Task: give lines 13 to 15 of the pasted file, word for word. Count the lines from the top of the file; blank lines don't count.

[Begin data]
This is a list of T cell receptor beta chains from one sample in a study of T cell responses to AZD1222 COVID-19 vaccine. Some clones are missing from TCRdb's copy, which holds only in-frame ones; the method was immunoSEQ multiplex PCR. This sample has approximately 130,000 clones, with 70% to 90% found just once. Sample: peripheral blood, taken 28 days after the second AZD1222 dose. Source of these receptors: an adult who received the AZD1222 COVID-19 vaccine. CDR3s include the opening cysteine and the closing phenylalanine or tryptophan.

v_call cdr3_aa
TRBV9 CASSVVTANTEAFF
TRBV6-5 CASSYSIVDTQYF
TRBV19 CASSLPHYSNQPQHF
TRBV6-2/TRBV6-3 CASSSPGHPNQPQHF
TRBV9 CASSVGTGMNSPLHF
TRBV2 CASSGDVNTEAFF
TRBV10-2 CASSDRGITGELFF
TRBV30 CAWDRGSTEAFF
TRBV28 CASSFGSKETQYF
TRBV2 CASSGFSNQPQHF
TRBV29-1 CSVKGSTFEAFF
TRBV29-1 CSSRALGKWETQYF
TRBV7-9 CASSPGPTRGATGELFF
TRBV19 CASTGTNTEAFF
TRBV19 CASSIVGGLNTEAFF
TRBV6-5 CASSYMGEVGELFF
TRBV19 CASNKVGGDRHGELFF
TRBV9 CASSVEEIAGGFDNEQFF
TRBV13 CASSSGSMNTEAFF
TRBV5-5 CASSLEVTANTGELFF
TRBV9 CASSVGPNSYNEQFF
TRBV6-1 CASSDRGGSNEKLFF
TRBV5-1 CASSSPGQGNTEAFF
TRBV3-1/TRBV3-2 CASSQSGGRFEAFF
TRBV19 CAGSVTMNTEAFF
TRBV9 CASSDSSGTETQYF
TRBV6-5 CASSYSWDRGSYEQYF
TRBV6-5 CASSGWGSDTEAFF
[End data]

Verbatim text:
TRBV29-1 CSVKGSTFEAFF
TRBV29-1 CSSRALGKWETQYF
TRBV7-9 CASSPGPTRGATGELFF